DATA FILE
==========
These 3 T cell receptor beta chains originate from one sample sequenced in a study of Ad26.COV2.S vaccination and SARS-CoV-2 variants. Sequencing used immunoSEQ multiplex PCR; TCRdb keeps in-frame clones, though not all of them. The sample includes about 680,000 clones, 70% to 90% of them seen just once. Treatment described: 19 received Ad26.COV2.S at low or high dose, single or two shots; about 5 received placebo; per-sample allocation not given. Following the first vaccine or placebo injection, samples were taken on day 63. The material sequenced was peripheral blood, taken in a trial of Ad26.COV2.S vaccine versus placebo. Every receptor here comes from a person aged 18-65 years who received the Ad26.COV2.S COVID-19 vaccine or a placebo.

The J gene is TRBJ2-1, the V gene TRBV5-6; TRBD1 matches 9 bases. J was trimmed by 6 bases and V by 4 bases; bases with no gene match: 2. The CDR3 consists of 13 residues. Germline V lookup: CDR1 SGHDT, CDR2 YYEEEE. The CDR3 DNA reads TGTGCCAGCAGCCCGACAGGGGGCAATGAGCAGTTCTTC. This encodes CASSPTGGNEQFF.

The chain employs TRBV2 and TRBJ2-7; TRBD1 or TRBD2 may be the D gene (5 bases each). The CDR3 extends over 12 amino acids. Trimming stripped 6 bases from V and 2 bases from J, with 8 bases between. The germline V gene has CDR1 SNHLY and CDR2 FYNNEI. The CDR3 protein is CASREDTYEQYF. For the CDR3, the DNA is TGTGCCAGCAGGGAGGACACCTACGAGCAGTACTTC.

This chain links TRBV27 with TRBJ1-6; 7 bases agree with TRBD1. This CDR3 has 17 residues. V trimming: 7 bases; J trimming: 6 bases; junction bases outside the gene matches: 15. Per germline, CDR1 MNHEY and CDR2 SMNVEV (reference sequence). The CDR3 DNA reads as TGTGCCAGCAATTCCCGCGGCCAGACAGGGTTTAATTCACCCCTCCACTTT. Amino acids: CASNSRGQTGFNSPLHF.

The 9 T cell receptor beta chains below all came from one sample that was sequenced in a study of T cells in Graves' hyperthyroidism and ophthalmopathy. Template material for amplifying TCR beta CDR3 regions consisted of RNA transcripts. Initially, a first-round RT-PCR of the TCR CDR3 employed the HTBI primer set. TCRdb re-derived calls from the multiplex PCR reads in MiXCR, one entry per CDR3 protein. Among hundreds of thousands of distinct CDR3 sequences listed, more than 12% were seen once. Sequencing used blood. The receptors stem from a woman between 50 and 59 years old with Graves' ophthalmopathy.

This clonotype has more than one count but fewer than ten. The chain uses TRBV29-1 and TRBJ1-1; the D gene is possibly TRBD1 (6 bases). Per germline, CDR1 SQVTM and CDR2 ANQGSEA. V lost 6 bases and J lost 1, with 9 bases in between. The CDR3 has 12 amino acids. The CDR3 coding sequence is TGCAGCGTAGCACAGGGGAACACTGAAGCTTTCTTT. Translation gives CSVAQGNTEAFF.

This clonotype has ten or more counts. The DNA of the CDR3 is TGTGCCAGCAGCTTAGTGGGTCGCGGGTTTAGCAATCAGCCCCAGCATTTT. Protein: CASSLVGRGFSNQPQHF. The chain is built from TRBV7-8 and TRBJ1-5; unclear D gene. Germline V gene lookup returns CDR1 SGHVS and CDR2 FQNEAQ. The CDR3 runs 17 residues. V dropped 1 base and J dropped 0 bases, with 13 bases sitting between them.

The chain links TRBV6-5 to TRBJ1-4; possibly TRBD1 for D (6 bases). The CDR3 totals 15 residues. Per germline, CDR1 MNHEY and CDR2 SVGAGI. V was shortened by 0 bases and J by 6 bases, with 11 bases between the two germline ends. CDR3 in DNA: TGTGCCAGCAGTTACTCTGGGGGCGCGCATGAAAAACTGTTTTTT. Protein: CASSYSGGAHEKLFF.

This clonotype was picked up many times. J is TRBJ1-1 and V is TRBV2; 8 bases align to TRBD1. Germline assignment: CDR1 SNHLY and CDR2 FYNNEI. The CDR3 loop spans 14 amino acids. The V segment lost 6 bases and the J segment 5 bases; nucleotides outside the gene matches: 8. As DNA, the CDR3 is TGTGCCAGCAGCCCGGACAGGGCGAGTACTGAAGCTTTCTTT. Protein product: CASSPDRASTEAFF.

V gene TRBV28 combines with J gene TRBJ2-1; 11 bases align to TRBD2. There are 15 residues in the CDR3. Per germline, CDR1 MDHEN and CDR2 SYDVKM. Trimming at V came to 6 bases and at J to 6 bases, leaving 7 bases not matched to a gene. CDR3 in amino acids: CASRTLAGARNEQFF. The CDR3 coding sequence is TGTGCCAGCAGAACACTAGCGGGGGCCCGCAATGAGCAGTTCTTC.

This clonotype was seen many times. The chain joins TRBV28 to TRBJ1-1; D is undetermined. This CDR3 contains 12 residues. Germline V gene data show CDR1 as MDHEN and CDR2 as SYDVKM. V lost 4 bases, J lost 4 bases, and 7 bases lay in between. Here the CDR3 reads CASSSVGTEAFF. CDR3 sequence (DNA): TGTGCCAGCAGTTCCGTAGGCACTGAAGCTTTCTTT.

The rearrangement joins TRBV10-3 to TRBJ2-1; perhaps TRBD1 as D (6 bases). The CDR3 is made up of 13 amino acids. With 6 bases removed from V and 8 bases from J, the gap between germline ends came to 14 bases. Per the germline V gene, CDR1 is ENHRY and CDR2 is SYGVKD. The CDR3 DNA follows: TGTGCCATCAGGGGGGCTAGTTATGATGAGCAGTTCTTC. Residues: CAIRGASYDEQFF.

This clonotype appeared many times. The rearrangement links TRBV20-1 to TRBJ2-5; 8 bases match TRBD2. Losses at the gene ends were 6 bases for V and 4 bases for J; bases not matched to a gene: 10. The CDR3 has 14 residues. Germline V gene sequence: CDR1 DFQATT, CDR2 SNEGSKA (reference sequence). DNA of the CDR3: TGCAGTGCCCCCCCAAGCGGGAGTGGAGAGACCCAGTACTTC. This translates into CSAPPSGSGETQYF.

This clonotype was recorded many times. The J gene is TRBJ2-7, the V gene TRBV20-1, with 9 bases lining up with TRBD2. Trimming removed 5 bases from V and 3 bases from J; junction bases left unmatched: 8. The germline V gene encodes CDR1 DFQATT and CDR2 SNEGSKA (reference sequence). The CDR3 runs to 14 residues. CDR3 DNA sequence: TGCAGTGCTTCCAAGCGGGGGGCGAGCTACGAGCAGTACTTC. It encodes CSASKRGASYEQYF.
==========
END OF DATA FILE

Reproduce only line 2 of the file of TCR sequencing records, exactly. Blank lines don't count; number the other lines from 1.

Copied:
The J gene is TRBJ2-1, the V gene TRBV5-6; TRBD1 matches 9 bases. J was trimmed by 6 bases and V by 4 bases; bases with no gene match: 2. The CDR3 consists of 13 residues. Germline V lookup: CDR1 SGHDT, CDR2 YYEEEE. The CDR3 DNA reads TGTGCCAGCAGCCCGACAGGGGGCAATGAGCAGTTCTTC. This encodes CASSPTGGNEQFF.